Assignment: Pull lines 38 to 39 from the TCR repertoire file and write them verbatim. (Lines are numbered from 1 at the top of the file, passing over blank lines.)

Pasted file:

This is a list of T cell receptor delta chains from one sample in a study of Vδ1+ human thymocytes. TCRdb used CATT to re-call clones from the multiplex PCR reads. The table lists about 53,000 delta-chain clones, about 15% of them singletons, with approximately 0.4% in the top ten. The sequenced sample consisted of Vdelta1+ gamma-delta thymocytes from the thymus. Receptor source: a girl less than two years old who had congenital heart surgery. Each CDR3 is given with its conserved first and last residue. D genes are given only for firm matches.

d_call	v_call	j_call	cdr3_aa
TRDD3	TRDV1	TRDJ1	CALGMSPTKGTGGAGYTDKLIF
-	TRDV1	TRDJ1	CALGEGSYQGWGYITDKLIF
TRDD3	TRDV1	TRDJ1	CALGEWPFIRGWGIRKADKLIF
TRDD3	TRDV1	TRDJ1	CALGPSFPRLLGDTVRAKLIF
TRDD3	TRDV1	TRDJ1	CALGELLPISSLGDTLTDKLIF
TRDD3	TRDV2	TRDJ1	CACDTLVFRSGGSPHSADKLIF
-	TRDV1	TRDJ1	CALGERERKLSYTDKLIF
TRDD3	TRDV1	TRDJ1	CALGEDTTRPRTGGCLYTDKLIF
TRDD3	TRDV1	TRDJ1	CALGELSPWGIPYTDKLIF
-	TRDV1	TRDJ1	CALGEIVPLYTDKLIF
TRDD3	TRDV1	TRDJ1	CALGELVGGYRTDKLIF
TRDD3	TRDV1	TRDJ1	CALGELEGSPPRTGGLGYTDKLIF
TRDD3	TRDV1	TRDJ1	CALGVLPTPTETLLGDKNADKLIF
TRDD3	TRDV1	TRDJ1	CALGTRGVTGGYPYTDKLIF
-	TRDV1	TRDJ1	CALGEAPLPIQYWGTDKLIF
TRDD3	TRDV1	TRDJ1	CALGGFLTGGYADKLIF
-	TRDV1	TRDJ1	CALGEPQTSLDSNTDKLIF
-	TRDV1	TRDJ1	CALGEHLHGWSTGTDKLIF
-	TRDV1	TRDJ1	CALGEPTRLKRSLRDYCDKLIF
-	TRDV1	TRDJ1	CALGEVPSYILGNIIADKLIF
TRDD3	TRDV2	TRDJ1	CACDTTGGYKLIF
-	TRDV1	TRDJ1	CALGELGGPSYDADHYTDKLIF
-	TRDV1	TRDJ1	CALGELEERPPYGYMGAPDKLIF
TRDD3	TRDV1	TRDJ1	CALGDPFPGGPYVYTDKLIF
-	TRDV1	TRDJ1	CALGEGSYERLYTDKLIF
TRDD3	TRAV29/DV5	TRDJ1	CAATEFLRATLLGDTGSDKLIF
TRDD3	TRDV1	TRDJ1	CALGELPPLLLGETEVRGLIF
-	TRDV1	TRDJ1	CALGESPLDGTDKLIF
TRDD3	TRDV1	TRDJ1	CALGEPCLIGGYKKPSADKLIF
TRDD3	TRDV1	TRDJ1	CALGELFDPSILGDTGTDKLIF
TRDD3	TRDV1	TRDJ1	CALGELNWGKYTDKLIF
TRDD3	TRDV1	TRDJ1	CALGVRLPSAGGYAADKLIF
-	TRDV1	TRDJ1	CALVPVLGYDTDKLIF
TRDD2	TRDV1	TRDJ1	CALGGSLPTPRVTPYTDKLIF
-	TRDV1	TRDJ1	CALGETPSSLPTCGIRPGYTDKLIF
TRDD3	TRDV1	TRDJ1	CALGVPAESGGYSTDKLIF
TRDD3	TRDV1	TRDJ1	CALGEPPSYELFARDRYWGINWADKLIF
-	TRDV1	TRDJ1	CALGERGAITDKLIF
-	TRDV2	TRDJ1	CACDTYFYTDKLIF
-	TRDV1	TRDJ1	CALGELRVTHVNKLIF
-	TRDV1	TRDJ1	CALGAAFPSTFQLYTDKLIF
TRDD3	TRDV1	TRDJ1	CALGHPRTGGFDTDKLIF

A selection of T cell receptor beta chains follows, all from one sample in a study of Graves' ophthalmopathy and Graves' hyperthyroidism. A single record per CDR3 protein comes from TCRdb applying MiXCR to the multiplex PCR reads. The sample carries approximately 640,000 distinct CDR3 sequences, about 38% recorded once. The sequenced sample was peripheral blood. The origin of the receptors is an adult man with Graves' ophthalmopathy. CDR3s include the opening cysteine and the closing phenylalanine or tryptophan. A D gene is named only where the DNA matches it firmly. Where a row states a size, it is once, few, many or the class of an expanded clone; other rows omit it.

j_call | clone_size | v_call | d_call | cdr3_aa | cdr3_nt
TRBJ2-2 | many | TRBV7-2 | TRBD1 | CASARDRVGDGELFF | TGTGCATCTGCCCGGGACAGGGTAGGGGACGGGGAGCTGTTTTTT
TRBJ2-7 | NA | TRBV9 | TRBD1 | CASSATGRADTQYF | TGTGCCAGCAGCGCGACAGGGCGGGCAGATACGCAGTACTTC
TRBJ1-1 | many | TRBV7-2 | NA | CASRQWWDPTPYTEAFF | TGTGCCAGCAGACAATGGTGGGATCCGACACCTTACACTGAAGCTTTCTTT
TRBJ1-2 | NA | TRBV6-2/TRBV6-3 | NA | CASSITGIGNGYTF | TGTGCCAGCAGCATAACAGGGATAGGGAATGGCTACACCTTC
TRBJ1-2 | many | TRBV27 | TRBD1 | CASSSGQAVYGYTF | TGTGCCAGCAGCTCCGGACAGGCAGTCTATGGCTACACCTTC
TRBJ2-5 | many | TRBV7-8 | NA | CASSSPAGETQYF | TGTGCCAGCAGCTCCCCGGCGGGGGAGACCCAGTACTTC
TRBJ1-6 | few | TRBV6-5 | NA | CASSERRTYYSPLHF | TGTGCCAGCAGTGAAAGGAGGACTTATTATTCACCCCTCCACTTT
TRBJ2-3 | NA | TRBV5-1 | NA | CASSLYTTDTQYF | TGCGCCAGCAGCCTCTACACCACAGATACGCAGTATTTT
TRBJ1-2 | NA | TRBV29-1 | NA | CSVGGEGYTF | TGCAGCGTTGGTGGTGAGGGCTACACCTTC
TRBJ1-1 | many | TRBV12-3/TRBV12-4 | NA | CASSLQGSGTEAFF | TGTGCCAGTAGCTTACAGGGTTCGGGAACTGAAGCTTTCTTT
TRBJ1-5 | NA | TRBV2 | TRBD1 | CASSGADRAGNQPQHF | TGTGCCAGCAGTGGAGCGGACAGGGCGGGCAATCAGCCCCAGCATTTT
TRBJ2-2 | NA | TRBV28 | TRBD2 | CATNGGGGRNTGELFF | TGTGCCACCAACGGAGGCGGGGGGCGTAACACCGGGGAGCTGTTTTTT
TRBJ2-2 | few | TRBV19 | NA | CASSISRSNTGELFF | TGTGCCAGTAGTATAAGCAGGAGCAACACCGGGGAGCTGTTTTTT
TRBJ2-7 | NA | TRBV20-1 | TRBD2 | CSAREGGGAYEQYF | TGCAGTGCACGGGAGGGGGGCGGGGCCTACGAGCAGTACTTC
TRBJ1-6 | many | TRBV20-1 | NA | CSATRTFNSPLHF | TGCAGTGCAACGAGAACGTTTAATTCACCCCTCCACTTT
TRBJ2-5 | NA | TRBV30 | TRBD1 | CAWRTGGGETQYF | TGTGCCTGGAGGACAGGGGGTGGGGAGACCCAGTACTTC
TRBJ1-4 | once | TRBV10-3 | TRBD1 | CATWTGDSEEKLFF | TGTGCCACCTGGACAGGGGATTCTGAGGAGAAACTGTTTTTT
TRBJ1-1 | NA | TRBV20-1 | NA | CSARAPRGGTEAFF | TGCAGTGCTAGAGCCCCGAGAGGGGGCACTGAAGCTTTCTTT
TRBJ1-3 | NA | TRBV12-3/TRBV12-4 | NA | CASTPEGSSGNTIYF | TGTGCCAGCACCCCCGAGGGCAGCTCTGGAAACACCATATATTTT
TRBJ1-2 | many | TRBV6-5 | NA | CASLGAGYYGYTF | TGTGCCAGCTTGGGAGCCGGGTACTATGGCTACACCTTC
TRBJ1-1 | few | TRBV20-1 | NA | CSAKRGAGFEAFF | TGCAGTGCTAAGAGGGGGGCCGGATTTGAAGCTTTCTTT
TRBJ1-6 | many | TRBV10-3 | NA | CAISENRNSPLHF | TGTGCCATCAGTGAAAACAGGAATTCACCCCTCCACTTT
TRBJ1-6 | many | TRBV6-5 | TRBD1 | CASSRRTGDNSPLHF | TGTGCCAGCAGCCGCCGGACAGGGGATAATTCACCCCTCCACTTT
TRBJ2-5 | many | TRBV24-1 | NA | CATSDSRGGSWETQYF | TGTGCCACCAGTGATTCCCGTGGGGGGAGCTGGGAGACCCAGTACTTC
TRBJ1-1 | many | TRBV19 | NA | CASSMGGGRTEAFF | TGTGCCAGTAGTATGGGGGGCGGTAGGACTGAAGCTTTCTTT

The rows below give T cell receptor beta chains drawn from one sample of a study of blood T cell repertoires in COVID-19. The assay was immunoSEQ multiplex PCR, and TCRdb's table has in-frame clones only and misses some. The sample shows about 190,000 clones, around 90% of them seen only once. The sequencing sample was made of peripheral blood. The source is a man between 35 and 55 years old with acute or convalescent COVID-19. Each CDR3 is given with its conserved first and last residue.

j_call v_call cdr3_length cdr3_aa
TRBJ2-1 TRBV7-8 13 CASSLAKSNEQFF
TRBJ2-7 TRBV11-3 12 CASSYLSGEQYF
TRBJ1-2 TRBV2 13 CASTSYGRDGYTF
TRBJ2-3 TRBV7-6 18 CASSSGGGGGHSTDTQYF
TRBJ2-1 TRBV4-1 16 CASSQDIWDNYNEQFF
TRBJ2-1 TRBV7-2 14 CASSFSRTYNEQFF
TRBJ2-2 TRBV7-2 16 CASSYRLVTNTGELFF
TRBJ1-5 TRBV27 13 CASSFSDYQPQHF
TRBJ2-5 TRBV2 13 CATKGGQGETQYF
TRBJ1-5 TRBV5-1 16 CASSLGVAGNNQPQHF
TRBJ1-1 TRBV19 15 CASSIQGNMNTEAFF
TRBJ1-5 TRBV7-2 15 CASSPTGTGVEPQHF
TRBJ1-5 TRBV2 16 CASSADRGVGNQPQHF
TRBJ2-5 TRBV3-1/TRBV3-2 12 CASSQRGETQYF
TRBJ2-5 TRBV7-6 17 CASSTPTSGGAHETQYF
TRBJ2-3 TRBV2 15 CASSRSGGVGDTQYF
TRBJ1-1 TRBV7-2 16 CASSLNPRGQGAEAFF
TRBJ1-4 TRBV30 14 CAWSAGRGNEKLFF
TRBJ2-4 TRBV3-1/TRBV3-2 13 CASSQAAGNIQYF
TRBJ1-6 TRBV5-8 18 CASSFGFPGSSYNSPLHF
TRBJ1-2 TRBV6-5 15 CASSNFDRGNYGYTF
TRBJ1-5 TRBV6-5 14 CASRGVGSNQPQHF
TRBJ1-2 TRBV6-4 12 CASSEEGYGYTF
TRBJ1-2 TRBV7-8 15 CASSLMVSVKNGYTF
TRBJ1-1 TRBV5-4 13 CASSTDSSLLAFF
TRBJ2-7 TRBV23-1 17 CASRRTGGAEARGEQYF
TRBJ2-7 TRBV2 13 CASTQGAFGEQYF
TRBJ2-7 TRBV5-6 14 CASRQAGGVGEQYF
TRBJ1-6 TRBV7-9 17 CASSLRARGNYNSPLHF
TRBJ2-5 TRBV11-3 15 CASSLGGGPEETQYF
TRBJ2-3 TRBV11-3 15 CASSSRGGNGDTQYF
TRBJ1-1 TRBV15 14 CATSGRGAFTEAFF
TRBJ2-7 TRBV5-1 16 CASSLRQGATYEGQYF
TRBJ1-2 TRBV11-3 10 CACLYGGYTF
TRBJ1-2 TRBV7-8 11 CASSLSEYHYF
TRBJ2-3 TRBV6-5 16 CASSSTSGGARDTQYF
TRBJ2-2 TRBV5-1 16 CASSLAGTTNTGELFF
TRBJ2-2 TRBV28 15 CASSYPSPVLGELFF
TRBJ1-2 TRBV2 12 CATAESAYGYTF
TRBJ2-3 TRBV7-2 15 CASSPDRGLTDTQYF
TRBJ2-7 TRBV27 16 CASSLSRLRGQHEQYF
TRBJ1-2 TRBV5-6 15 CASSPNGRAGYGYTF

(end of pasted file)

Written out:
TRDD3	TRDV1	TRDJ1	CALGVPAESGGYSTDKLIF
TRDD3	TRDV1	TRDJ1	CALGEPPSYELFARDRYWGINWADKLIF